The harbour inside the bar of New River was good. Adding much to our comfort too was fish and game in abundance.
The Packet, which had parted from us, made her destined port some three leagues farther on. The last we saw of the children, they were at the main sheets hauling aft, and their father was at the helm, and all were flying through the mist like fearless sailors.
After meeting Carolina seamen, to say nothing of the few still in existence further north, I challenge the story of Greek supremacy.
The little town of South Port was made up almost entirely of pilots possessing, I am sure, every quality of the sailor and the gentleman.
Moored snug in the inlet, it was pleasant to listen to the roar of the breakers on the bar, but not so cheerful was the thought of facing the high waves seaward. Therefore the plan suggested itself of sufficiently deepening a ditch that led through the marshes from New River to Bogue Sound, to let us through; thence we could sail inland the rest of the voyage without obstruction or hindrance of any kind. To this end we set about contrivances to heave the canoe over the shoals, and borrowed a shovel from a friendly schooner captain to deepen the ditch which we thought would be necessary to do in order to ford her along that way. However, the prevailing nor'east gales had so raised the water in the west end of the sound as to fill all the creeks and ditches to overflowing. I hesitated then no longer, but heading for the ditch through the marshes on a high tide, before a brave west wind took the chances of getting through by hook or by crook or by shovel and spade if required.
The "Coast Pilot," in speaking of this place, says there is never more than a foot of water there, and even that much is rarely found. The Liberdade essayed the ditch; drawing two feet and four inches, thus showing the further good fortune or luck which followed perseverance, as it usually does, though sometimes, maybe, it is bad luck! Perhaps I am not lucid on this, which at best must remain a disputed point.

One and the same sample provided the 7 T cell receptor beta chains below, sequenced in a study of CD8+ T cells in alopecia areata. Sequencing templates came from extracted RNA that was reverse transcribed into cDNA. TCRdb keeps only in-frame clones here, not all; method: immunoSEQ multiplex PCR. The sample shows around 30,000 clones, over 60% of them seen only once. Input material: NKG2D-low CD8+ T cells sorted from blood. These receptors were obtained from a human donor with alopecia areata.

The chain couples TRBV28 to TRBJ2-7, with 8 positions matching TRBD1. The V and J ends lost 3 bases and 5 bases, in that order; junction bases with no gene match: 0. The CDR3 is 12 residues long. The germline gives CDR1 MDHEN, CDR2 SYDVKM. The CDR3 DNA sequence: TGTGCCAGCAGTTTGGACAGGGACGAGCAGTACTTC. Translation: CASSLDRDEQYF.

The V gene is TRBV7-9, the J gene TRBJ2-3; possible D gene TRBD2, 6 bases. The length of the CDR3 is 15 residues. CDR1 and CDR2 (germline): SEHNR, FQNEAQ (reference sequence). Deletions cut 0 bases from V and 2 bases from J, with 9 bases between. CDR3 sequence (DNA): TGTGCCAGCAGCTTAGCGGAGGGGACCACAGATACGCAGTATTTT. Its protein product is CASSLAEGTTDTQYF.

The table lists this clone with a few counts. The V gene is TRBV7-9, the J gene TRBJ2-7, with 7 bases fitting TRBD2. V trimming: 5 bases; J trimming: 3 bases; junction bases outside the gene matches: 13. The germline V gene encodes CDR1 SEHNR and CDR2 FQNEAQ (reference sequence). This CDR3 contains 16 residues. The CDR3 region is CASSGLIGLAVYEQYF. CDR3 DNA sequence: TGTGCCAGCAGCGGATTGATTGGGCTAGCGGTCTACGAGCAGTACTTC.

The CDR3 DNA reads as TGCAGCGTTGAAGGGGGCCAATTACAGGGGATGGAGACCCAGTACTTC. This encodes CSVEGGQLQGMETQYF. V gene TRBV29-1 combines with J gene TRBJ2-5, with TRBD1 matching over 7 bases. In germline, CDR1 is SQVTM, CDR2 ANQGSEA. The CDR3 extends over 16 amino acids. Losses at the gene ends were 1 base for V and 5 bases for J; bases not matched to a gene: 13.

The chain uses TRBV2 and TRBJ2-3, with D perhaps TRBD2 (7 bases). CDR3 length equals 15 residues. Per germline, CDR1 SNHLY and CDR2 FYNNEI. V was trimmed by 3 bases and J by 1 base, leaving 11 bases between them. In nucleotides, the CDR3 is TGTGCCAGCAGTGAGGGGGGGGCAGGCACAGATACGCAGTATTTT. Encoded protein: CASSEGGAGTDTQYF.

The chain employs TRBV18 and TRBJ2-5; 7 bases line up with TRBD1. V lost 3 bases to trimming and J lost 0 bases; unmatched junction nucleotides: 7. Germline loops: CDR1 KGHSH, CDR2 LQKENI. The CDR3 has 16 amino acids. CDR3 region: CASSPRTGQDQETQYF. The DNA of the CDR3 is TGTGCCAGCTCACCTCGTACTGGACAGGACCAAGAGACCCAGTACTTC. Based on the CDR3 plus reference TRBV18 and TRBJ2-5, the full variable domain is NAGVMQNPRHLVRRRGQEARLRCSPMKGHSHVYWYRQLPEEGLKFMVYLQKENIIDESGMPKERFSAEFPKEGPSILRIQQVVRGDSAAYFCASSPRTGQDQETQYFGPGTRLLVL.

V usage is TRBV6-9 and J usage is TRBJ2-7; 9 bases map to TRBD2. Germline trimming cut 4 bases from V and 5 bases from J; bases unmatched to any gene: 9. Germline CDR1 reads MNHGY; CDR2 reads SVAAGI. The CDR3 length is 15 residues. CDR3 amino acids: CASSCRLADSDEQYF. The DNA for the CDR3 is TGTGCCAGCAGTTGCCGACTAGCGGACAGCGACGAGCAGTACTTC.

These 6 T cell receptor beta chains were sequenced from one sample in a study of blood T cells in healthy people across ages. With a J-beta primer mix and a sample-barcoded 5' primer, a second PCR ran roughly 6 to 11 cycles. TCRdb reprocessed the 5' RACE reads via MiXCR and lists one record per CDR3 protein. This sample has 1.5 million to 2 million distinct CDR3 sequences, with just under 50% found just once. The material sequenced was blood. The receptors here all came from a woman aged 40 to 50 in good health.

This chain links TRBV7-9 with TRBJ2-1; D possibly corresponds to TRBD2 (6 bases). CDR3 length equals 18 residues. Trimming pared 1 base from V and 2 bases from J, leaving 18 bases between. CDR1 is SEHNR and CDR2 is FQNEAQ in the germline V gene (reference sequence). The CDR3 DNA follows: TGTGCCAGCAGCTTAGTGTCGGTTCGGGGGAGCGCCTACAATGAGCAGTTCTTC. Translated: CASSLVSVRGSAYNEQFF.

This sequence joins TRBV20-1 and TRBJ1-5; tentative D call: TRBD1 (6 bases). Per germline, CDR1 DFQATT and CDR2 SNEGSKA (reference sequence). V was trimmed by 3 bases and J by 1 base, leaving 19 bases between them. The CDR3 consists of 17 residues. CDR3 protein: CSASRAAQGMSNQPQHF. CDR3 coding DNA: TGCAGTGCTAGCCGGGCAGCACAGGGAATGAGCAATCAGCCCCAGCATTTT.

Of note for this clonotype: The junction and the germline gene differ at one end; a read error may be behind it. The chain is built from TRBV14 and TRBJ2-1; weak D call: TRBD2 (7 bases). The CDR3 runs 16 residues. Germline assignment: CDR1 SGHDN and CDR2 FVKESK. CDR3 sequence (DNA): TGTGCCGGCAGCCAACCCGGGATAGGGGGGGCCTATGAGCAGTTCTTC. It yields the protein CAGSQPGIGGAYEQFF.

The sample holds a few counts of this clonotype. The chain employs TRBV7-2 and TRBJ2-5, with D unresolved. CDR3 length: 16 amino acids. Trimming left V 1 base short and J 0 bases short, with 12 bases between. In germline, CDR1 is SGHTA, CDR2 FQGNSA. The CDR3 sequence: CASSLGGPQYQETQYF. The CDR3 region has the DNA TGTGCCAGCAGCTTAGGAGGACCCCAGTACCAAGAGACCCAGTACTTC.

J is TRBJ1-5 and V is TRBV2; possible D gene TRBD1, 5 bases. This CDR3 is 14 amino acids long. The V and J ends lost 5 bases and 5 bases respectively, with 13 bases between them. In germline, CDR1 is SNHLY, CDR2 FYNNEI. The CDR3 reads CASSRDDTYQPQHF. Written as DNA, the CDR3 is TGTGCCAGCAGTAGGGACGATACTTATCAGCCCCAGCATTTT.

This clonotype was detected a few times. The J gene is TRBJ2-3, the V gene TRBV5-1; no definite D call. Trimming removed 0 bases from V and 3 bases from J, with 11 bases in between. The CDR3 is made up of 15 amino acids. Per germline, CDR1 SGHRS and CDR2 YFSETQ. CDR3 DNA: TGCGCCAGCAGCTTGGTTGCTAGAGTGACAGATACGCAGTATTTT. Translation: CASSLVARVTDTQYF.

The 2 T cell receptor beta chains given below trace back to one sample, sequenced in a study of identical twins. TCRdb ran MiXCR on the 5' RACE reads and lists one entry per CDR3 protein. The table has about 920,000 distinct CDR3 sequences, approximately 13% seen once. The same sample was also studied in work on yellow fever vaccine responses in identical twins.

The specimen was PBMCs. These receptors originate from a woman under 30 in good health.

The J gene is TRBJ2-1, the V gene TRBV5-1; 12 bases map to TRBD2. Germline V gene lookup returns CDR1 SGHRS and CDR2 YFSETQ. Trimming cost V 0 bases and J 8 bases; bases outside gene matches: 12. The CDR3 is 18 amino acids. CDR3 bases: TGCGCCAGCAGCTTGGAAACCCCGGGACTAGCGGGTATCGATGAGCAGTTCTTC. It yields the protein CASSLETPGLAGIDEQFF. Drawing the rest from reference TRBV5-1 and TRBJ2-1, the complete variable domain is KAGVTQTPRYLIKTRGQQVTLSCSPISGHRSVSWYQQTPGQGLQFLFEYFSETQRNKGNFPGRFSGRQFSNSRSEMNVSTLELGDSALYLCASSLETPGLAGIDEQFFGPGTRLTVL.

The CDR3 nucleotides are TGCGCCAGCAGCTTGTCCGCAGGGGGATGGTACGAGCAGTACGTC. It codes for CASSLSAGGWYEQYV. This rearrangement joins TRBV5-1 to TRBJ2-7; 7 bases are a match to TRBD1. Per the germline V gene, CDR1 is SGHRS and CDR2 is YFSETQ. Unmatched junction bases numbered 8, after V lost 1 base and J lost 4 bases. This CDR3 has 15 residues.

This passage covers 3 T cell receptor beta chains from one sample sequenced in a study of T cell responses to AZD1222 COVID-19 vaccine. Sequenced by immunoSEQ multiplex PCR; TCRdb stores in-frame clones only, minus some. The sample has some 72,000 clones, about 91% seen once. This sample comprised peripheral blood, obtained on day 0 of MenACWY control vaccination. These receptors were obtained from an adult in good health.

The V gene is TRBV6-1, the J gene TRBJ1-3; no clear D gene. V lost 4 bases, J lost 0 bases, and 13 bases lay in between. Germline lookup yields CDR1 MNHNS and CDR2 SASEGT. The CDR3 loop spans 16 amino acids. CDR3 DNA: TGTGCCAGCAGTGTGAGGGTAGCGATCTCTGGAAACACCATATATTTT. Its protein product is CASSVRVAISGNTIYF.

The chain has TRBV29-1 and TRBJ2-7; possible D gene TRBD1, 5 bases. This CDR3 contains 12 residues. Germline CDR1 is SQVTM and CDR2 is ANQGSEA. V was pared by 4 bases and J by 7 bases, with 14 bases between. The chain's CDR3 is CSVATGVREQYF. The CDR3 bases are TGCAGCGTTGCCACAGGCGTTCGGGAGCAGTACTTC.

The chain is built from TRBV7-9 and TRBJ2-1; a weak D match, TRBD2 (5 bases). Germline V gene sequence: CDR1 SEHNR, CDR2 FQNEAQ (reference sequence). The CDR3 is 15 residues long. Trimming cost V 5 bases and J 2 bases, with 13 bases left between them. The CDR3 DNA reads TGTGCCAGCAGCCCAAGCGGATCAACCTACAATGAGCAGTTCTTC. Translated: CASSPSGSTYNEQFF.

I was getting lost in the maze of sloughs and creeks, which as soon as I entered seemed to lead in every direction but the right one. Hailing a hunter near by, however, I was soon put straight and reassured of success. The most astonished man, though, in North Carolina, was this same hunter when asked if he knew the ditch that led through where I wished to go.
"Why, stranger," said he, "my gran'ther digged that ditch."
I jumped, I leaped! at thought of what a pilot this man would be.
"Well, stranger," said he, in reply to my query, "stranger, if any man kin take y' thro' that ditch, why, I kin"; adding doubtfully, however, "I have not hearn tell befo' of a vessel from Brazil sailing through these parts; but then you mout get through, and again ye moutent. Well, it's jist here; you mout and you moutent."
A bargain was quickly made, and my pilot came aboard, armed with a long gun, which as we sailed along proved a terror to ducks. The entrance to the ditch, then close by, was made with a flowing sheet,and I soon found that my pilot knew his business.Rush-swamps and corn-fields we left to port and to starboard, and were at times out of sight among brakes that brushed crackling along the sides of the canoe, as she swept briskly through the narrows, passing them all, with many a close hug, though, on all sides. At a point well on in the crooked channel my pilot threw up his hat, and shouted, with all his might:
"Yer trouble is over! Swan to gosh if it ain't! And ye come all the way from Brazil, and come through gran'ther's ditch! Well, I d'clar!"
From this I concluded that we had cleared all the doubtful places, and so it turned out. Before sundown my pilot was looking for the change of a five-dollar-piece; and we of the Liberdade sat before a pot-pie, at twilight, the like of which on the whole voyage had not been tasted, from sea fowl laid about by our pilot while sailing through the meadows and marshes. And the pilot himself, returning while the pot-pie was yet steamhot, declared it "ahead of coon."
A pleasant sail was this through the ditch that gran'ther dug. At the camp fire that night, where we hauled up by a fishing station, thirty stalwart men talked over the adventures of their lives. My pilot, the best speaker, kept the camp in roars. As for myself, always fond of mirth, I got up from the fire sore from laughing. Their curious adventures with coons and 'gators recounted had been considerable.
Many startling stories were told. But frequently reverting to the voyage of the Liberdade, they declared with one voice that "it was the greatest thing since the wah." I took this as a kind of complimentary hospitality. "When she struck on a sand reef," said the pilot, "why, the captain he jumped right overboard and the son he jumped right over, too, to tote her over, and the captain's wife she holp."